Thirty years of horror: Don’t Be Afraid of the Dark (1973)

Tom: I have such a soft spot for this goofy little made-for-ABC-TV movie for a few reason. Partly because I remember being freaked out by these made-for-ABC-TV movies as a kid. There was one about killer ants, where the survivors have to hole up in the attic while ants work their way up from the ground floor. There was another one about the crew of a Coast Guard helicopter who finds a bunch of dead bodies on sailboat adrift in the Bermuda Triangle. Of course, there was Trilogy of Terror, with Karen Black and the Zuni doll. But this is the one I remember most.

After the jump, don’t be afraid of the things you were afraid of when you were a kid?

Chris: I really enjoyed this too, but oddly enough I don’t remember seeing it on TV at the time. I’m not sure that’s totally necessary to be captivated by the nostalgia of it all. The acting, directing, and dialogue are inseparably married to that time period. Take out the subject matter and shorten it a bit and nothing here would feel out of place in a show like Fantasy Island. I think that’s actually something that works in the movie’s favor, too. Nothing in horror works as well for me as presenting me with the mundane and familiar setting, and then subverting it for scary effect. I think that explains why some of the movies we watched that were set in the 18th century kind of missed for me, too. Here it isn’t just the setting and characters that are familiar and “normal”. It’s everything that makes this feel like we’re watching a regular, good old TV movie about a suburban couple trying to work through marital struggles.

Tom: I don’t know how much I’m reading into the subtext, but this strikes me as a battle of the sexes movie. Poor Sally, played to pitiable pitch perfection by Kim Darby, is done in just as much by the patronizing attitude of menfolk as by little demons. It’s Sally and her headstrong friend against the husbands and cranky handymen of the world. Sally comes from an era of “don’t get hysterical, little lady, now go get the house tidied up for the party so your husband can get his promotion, and wear this godawful dress since it’s the latest fashion”. Could being drugged, bound, and slowly dragged into hell be a metaphor?

Chris: I have no idea how long it has been since I heard the unironic use of the phrase “women’s lib”, but hearing it in this movie made me smile. While you could argue that the obvious struggle between the sexes here maybe dates the movie, with the passage of so much time I feel like it fixes the film in its setting and era (not an ERA) when these were real and important issues. The ending could indeed be that metaphor, I hadn’t even thought of it. Watching them come after Sally there at the end actually made me think it was a loving callback to the end of Tod Browning’s infamous movie Freaks. All that was missing was the “one of us…” chant.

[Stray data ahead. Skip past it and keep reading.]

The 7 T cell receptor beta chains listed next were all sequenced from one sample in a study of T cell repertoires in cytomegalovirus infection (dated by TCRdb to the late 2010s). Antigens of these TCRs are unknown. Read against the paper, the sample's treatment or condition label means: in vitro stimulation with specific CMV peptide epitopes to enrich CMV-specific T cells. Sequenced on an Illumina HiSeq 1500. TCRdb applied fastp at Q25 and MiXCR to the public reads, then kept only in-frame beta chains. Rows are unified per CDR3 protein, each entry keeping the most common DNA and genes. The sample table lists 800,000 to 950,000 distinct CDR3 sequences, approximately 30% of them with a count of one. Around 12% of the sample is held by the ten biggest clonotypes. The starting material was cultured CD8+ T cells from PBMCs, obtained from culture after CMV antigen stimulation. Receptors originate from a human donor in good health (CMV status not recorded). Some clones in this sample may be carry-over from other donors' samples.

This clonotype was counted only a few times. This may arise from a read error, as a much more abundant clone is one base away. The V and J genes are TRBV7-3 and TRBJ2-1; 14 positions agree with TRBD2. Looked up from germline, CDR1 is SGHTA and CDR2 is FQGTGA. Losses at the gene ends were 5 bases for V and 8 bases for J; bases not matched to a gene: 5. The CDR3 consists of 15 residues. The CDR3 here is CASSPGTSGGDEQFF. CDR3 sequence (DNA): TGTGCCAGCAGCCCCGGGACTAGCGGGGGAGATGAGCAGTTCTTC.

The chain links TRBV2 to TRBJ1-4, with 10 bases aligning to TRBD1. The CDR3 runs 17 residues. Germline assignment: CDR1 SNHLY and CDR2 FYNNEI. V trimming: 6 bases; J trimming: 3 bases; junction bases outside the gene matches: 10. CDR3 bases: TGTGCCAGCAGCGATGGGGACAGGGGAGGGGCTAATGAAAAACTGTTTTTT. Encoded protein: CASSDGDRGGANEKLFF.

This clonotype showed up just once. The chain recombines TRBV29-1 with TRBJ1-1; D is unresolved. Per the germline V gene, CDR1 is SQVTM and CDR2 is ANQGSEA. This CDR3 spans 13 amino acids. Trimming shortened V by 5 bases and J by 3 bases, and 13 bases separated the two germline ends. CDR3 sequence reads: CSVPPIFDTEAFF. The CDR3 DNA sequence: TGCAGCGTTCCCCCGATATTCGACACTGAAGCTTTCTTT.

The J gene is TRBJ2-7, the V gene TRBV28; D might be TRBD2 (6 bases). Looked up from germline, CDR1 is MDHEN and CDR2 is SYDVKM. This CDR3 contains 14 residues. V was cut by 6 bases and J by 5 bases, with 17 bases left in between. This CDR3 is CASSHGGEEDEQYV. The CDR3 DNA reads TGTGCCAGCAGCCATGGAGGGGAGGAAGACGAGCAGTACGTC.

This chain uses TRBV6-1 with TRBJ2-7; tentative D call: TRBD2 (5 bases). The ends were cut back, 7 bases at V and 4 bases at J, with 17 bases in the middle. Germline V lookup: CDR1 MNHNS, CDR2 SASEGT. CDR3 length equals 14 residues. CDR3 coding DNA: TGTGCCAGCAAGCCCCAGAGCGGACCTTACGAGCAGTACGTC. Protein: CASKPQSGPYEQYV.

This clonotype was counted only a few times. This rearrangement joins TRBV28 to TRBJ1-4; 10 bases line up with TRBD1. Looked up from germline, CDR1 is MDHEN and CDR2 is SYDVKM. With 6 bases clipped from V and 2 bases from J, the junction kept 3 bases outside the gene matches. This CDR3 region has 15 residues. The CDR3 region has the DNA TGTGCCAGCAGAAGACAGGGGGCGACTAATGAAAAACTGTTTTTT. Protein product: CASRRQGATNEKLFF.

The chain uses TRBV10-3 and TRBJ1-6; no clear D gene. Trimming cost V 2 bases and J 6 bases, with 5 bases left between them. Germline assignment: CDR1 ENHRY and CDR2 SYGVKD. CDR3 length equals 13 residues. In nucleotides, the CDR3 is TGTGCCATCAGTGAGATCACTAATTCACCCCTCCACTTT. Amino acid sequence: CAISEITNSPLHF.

Tom: I love the idea of malicious little creatures lurking in the shadows. I like that Don’t Be Afraid of the Dark isn’t shy about showing them, and they’re genuinely freaky looking considering they’re so obviously people in masks. The tricks with oversized sets are so endearing. And I love how much is unexplained. These guys are malicious little demons. Just go with it. If you want something fluffier with more specific rules, Gremlins will be along in a few more years.

Chris: I don’t disagree too much, but I could have maybe used a touch more exposition here. I mean…are they gremlins? Demons? How’d they get there? How the heck did Uncle Charlie get them trapped in the ash pit long enough to brick up that fireplace? I will say this: when Sally gets a full-on look at one of the creatures in the face at the party…yowza. That made me jump here and now. I can’t imagine how much of a freakout that must’ve been in 1973!

Tom: That shock is completely missing in the recent remake, which is utterly terrible for a number of reasons (here is the Qt3 Movie Podcast for both the original and the remake). The obligatory CG creatures are the least of its problems. In fact, they’re actually somewhat cute and cat-like with how they scamper around, compared the weird shambling ape-ness of the original movie’s creatures. My biggest issue with the remake is that is loses so much by changing the protagonist to a little girl, forcing some sort of weird tooth fairy mythology onto the creatures, and changing the setting to an exotic manor instead of a familiar household, which deprives it of that mundanity you mentioned earlier. Once again, a remake that misses the point of the movie that inspired it.

(So what’s this “thirty years of horror” thing?)